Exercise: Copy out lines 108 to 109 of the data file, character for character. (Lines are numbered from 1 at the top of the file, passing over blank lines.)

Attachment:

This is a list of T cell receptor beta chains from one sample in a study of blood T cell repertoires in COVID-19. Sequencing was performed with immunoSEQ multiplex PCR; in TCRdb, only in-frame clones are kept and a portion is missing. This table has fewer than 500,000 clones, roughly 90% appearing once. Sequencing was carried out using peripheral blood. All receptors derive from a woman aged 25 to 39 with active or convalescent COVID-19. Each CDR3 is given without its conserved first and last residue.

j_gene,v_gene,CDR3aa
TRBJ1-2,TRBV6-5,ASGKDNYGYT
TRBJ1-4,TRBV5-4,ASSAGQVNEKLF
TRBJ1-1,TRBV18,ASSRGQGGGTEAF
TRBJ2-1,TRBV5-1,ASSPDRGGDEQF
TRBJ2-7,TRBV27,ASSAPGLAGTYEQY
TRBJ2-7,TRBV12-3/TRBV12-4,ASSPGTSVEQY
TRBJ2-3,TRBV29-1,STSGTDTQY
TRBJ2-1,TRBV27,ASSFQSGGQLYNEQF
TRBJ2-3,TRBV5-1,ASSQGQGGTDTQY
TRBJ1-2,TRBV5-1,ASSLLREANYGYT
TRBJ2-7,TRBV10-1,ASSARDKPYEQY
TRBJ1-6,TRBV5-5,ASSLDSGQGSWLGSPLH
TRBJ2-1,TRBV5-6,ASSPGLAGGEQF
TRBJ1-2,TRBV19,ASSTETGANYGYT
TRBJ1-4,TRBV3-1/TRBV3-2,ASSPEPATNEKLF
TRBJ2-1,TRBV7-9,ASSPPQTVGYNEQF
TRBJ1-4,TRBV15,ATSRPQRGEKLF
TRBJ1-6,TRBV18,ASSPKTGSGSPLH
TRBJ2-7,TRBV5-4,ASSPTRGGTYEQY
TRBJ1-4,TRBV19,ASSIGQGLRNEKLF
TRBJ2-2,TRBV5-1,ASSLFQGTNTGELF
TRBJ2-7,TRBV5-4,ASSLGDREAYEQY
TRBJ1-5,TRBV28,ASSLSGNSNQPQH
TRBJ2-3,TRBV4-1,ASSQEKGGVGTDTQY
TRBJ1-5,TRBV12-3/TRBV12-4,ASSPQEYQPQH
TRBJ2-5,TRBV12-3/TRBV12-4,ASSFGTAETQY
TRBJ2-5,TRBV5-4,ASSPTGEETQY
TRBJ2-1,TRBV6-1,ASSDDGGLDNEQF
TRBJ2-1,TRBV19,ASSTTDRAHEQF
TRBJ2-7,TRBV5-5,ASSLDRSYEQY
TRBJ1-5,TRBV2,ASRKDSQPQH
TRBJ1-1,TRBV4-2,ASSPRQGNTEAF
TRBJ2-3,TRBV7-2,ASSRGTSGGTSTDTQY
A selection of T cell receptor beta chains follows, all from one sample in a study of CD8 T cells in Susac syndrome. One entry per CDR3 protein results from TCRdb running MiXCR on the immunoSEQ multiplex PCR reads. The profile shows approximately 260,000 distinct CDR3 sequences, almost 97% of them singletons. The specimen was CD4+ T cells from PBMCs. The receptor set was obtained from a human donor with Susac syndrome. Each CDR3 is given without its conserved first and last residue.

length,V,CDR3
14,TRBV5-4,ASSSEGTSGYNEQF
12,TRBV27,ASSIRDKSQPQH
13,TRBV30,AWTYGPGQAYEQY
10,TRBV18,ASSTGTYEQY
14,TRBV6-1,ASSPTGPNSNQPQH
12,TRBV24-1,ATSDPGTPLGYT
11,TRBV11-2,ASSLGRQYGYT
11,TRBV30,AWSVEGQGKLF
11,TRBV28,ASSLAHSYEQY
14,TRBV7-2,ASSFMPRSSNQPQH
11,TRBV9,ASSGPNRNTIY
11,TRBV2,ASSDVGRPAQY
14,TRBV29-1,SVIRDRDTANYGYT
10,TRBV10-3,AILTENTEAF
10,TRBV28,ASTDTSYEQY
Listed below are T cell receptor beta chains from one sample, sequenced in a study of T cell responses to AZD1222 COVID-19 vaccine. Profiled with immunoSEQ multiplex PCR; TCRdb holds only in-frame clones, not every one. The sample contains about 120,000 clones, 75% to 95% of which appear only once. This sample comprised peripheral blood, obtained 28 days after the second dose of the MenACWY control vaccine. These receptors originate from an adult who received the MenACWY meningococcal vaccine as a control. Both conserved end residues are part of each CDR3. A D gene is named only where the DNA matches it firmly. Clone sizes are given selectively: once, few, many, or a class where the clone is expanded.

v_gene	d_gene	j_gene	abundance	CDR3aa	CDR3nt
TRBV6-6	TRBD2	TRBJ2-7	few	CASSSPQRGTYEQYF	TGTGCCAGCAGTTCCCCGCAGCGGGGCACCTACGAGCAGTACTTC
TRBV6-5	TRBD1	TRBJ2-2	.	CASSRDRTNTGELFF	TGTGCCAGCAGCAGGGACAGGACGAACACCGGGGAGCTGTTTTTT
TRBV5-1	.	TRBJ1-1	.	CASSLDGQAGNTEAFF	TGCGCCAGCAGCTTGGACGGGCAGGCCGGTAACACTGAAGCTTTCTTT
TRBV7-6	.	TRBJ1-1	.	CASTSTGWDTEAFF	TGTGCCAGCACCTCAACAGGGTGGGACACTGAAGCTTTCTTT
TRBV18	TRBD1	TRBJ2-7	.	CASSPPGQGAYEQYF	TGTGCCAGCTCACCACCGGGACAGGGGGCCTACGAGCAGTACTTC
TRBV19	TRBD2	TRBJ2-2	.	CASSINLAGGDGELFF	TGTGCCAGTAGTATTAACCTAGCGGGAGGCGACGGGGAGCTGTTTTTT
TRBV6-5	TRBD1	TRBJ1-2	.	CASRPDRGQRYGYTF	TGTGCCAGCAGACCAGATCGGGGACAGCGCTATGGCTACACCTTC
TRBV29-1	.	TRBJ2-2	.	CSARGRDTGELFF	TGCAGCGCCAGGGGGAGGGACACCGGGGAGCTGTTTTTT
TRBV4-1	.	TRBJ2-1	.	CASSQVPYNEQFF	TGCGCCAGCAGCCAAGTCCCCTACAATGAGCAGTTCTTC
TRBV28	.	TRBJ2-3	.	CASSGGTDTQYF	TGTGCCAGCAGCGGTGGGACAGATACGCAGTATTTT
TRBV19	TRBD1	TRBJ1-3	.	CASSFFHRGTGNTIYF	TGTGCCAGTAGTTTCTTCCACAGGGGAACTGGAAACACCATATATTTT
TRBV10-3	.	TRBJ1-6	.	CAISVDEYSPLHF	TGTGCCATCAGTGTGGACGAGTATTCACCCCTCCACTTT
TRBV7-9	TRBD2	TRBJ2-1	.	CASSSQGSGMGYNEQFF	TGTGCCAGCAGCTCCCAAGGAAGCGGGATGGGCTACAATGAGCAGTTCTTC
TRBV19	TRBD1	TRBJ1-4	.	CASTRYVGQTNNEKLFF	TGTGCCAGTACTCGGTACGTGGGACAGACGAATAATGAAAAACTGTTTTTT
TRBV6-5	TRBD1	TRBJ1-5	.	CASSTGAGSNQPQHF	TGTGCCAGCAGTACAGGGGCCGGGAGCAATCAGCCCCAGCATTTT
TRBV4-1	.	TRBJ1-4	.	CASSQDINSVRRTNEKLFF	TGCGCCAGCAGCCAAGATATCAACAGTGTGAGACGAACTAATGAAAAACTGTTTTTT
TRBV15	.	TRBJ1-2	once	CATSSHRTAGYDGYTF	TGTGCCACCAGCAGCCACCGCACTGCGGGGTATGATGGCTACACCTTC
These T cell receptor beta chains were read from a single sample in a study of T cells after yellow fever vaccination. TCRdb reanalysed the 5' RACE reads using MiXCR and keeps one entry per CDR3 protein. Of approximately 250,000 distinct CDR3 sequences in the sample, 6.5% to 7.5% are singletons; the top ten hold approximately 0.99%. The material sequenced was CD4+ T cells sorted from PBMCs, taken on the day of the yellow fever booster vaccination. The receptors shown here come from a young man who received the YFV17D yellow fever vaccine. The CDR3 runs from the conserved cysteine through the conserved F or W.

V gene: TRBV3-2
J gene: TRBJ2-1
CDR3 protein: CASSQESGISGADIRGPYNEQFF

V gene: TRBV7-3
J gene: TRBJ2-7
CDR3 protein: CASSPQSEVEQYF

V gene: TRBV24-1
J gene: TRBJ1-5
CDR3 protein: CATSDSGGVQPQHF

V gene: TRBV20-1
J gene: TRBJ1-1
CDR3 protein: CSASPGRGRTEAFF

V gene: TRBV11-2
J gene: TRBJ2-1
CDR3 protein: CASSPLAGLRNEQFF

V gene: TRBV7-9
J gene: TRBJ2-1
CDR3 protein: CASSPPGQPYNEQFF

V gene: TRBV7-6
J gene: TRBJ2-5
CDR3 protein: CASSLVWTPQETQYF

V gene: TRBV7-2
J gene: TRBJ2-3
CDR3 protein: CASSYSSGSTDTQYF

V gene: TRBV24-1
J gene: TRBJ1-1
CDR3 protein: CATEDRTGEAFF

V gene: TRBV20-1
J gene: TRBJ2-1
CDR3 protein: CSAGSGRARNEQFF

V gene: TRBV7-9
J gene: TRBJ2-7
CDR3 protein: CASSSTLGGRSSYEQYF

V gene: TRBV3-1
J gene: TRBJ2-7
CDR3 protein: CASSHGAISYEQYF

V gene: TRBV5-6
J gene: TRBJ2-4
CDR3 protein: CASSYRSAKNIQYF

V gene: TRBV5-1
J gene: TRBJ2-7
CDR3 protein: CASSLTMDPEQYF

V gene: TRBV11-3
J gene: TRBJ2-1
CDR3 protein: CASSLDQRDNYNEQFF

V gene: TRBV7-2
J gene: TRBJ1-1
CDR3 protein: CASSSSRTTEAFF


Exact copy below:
CDR3 protein: CASSHGAISYEQYF

V gene: TRBV5-6